"Asset utilization is quite high at Progresso," he continues. "Along with the backhaul contribution, Rollins is now making deliveries on two shifts." While making the most of the trucking it pays for was a big factor, Jolly points out other benefits derived from the switch.

"Having the Rollins logistics manager on site gives us an extra pair of eyes evaluating our operation," he says. "We receive detailed reports weekly, and can request them more frequently. On-site management also lets our warehouse personnel concentrate on their primary jobs. There's no longer a need for us to micro-manage the system."

Jolly reports that securing skilled, reliable drivers is no longer a headache, either. "Rollins has that responsibility now," he says. "They recruit and train the drivers, which represents a clear benefit for us.

"Tying this transportation piece all together with a dedicated logistics provider," Jolly states, "gave us an excellent distribution tool for matching our resources with our needs.

"We're analyzing opportunities for improvements at other facilities, too," he continues. "Even if we make a change, we leave the door open. We feel any agreement with a logistics provider should be set up in such a way that we can do it ourselves, if we so choose at a later date."

Though literally the opposite of those "Poppin' Fresh" rolls it sells all rolled together, Pillsbury's piece-by-piece logistics recipe might be filling its Doughboy with glee, too.

Ahead of the buzz: Crete Carrier Corp. We feel we've been doing logistics since long before it became a buzzword," says Tonn Ostergard, president & CEO of Crete Carrier Corp. "For years, we operated in an environment where we replaced private fleets for many suppliers by streamlining the distribution system using our approaches. That remains a major focus of our business strategy."

The Lincoln, Neb.-based truckload carrier runs some 2,350 power units in predominantly dry-van service. Crete is also the parent firm for two reefer fleets, Pennsylvania-based Schaffer Trucking and Nebraska's Sunflower Carriers, as well as HTL Truck Line of Iowa.

The subsidiaries together field another 1,960 power units. About 75% of all the trucks are company-owned with the balance run by "long-term" owner-operators. Every tractor is equipped with Qualcomm mobile communications.

"Each of our carrier's systems are integrated for nationwide coverage," says Ostergard, "allowing us to match up capacity with equipment availability on a daily basis. The four carriers are autonomous in many respects, but close coordination achieves economies of scale, which we in turn can deliver to our customers."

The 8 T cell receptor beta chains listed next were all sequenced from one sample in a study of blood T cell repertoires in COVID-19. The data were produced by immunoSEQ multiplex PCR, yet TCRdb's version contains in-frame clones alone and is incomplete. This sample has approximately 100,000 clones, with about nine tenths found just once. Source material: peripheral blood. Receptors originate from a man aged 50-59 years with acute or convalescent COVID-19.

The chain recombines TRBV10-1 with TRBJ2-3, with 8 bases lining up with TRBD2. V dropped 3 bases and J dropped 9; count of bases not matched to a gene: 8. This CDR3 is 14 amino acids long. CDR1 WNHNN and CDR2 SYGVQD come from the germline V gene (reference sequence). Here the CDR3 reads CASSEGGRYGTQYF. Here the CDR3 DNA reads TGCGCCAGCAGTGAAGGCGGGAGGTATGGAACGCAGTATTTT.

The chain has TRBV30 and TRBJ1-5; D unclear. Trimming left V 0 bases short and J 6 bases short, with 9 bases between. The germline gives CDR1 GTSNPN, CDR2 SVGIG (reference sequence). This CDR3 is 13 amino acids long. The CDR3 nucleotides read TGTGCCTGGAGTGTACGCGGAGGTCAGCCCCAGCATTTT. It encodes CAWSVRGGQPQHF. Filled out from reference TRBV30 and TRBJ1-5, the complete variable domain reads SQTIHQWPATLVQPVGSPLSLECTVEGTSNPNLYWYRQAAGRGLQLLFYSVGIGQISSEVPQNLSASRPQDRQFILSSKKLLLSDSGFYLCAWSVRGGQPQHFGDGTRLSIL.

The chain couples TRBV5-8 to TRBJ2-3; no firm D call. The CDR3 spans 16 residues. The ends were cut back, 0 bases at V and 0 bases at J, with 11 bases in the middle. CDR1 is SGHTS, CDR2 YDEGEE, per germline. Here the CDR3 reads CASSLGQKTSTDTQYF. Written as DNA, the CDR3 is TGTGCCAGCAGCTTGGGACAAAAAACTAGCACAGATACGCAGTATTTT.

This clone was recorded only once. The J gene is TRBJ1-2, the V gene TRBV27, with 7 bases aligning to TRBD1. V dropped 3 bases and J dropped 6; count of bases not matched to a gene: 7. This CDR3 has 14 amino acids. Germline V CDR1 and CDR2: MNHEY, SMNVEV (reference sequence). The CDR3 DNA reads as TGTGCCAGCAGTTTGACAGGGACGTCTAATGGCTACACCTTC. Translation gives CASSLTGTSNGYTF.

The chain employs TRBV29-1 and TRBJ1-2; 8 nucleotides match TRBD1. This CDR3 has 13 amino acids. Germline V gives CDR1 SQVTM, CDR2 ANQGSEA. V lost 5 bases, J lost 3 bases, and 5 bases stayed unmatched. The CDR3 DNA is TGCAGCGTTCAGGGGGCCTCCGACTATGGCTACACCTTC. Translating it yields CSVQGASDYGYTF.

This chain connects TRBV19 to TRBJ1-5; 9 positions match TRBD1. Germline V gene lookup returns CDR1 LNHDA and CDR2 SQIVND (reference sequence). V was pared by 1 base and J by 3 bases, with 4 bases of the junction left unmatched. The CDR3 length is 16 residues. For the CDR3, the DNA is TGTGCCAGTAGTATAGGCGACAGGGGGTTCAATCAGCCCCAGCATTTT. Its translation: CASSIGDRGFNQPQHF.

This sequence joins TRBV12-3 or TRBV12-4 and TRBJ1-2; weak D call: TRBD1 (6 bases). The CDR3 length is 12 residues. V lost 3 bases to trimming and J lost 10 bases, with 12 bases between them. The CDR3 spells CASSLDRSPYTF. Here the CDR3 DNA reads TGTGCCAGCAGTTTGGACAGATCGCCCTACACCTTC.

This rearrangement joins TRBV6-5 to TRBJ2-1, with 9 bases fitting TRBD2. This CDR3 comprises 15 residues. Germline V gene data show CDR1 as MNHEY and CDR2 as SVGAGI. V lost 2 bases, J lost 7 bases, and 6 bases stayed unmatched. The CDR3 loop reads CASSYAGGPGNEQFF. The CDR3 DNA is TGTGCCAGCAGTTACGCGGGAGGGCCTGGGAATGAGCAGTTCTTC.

While computerization lets the fleets interact with each other's routing systems, Ostergard points out that it often comes down to "close communication between personnel to balance out which operation is running short or long."

The Crete chief views drivers in a similar light. The carrier continues to employ owner-operators for a quarter of its driving force. "In recent years," he remarks, "trucking became convinced that company drivers were superior to owner-operators. But that cycle's gone around, and now we're seeing other major fleets using owner-operators again."

Ostergard also has a specific take on being utilized by third-party logistics providers. "The jury is still out on `brokering freight,'" he states. "We don't want to lose control of the service we provide to the customer."

He says Crete's goal is to maintain the service relationships it has developed with customers. "We don't want to be viewed as a commodity representing a third-party provider," he continues. "When we take over a big piece of business, we want to handle it all."

As an example, he points to a customer that this month is turning over all inbound and outbound shipments for a single manufacturing and distribution location to Crete. "We won't broker any of this work out," Ostergard asserts. "Instead, we'll service it with our own assets-- and manage it with our own people."

Buzzword or not, logistics is more than a fad for Crete. "Logistics should be about finding the optimum solution for moving the freight," Ostergard contends. "The key remains with the vehicle and the driver. Without those assets, everything else is for naught."

Worth their weight: Alcoa Rigid Packaging Div. Seeking to better support a customer's internal logistics, the Rigid Packaging Div. of Alcoa (Aluminum Company of America) went beyond its own manufacturing and distribution expertise for an application-specific solution.

The Alcoa, Tenn.-based operation produces aluminum coils, generally used for manufacturing beverage cans. It supplies one specific customer with huge coils 56-in. wide and 80 in. in diameter. Some 450,000 cans can be made from just one of these coils. This allows the customer to operate for longer periods with fewer scrap materials -- which translates into greater manufacturing productivity.